Most of the clients at the center are Vietnamese immigrants or refugees, so the man’s answer surprised her. Taking a closer look at the man, Sr. Christine asked him his name. He replied, “Jason.”
With wide open eyes, Sr. Christine talked about helping a mixed-race baby named Jason escape Saigon 47 years ago.
Jason listened as she described how she had placed the baby in the arms of a Dutch woman who had emigrated to America and offered to adopt him. She had already adopted two Vietnamese girls and assured Sr. Christine that she would adopt Jason too. Her name was Lya.
“Is Lya your adoptive mother’s name? Is that baby from the Saigon airlift 47 years ago, you?” Sr. Christine asked Jason.
“Yes,” he answered.
The two of them stood dumbfounded by this chance encounter. Jason asked Sr. Christine if she had any knowledge of his birth mother. She did not, but the unfolding of events with Sr. Christine had motivated Jason and ultimately led him on a quest to find his biological mother, with the help of a cousin in California. Jason sent his cousin a DNA sample, and the cousin used it to find a match for Jason’s mother.
Jason’s biological mother and her brother, Jason’s uncle, came to Atlanta after Christmas to meet Jason and to thank the nun and adoptive mother for saving his life so many years ago.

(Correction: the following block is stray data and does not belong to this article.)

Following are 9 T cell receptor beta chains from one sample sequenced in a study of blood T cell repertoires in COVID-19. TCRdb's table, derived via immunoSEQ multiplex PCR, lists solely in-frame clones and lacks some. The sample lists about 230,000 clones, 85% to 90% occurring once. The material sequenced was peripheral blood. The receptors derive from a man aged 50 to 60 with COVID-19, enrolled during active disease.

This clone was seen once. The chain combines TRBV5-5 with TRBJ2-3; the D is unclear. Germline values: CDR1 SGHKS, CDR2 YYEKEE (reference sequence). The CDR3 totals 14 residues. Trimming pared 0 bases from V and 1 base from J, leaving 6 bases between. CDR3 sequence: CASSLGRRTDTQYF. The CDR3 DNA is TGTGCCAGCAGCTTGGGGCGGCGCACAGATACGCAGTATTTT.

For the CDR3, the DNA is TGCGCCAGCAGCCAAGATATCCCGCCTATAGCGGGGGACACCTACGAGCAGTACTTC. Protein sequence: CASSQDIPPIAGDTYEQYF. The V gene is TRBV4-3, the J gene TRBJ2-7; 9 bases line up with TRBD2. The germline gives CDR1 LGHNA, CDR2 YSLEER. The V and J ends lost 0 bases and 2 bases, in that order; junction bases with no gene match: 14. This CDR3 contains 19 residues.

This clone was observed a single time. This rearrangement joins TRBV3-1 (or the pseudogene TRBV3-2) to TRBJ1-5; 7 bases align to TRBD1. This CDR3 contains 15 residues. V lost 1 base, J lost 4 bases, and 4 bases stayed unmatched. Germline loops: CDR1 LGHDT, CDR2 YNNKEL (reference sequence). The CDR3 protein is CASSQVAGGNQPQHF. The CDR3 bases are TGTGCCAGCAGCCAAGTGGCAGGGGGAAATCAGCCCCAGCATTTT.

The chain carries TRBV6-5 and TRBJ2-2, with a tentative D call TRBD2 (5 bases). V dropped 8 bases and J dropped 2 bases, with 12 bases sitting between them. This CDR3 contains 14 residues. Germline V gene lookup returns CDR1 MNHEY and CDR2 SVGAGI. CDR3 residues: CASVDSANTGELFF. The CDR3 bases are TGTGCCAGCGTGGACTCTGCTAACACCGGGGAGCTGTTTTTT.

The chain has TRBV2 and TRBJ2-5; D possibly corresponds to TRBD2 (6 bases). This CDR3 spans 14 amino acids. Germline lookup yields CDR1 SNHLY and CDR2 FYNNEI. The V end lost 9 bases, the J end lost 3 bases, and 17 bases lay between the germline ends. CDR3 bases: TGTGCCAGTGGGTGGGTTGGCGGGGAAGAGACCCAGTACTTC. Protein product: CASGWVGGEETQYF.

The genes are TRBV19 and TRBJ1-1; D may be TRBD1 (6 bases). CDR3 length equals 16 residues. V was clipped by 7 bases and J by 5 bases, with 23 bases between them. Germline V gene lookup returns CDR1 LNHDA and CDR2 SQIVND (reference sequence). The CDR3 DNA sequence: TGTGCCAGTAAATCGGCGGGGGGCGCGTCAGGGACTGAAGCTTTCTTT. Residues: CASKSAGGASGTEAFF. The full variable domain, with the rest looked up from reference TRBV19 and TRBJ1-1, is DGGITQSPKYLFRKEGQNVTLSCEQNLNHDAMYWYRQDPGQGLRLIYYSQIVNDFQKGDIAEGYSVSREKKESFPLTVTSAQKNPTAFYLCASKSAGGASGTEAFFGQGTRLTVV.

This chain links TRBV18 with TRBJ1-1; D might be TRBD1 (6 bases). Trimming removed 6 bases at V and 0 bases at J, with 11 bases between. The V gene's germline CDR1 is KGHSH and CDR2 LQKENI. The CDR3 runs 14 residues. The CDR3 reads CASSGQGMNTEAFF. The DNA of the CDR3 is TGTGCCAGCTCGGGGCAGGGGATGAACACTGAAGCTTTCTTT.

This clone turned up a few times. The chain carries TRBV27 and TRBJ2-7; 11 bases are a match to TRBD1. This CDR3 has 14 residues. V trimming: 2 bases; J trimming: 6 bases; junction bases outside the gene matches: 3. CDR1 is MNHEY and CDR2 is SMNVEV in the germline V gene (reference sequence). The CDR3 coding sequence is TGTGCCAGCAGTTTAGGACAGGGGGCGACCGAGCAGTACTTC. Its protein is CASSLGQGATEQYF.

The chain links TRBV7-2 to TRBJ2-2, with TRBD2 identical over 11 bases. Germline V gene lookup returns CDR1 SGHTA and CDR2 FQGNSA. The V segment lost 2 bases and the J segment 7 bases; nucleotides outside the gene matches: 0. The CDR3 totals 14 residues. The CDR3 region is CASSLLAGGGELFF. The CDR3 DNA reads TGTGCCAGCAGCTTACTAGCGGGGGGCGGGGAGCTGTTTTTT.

Jason didn’t know what to do when they arrived because he doesn’t speak Vietnamese. Sister Christine suggested that he bring his mother and uncle to Good Shepherd Services so she could translate.
“And so, we had a reunion with Jason and his mother and uncle, Lya, and me. Everybody was numb. It was really hard for any of us to believe what was happening,” said Sr. Christine.
Checking to make sure the claim is valid
Sister Christine wanted to make sure that everything was OK, and that the woman who claimed to be Jason’s mother was in fact his biological mother.
She peppered the woman with questions about that fateful day in April 1975. She could only have received answers from the mother who had released her child for evacuation from Saigon.
Jason’s biological mother pulled out a photograph of the toddler. The picture shows a baby with curly brown hair being held by a Good Shepherd Sister from Ireland.
Sister Christine remembered that moment 47 years ago when Sr. Bernadette Sullivan held the baby before he was evacuated. The photograph and responses to her questions convinced Sr. Christine that the reunion was legitimate.
Jason’s mother now lives in France with her brother, who sponsored her immigration. Jason cannot communicate with them because of the language barrier, but he is happy to know he has a biological family.
On February 1, the Vietnamese New Year (Year of the Tiger), there will be a big and festive celebration at Good Shepherd Services for Vietnamese people who were adopted as babies. There are many Vietnamese adults who were adopted as children in Atlanta, according to Sr. Christine.
A film production company in France has expressed interest in producing a documentary about the reunions.
“Good Shepherd Services Atlanta has a long history of doing things to demonstrate how God brings much joy to others,” said Sr. Christine.
“Sister Bernadette Sullivan, our beloved Irish missionary in heaven, will be so delighted to read this story,” she said.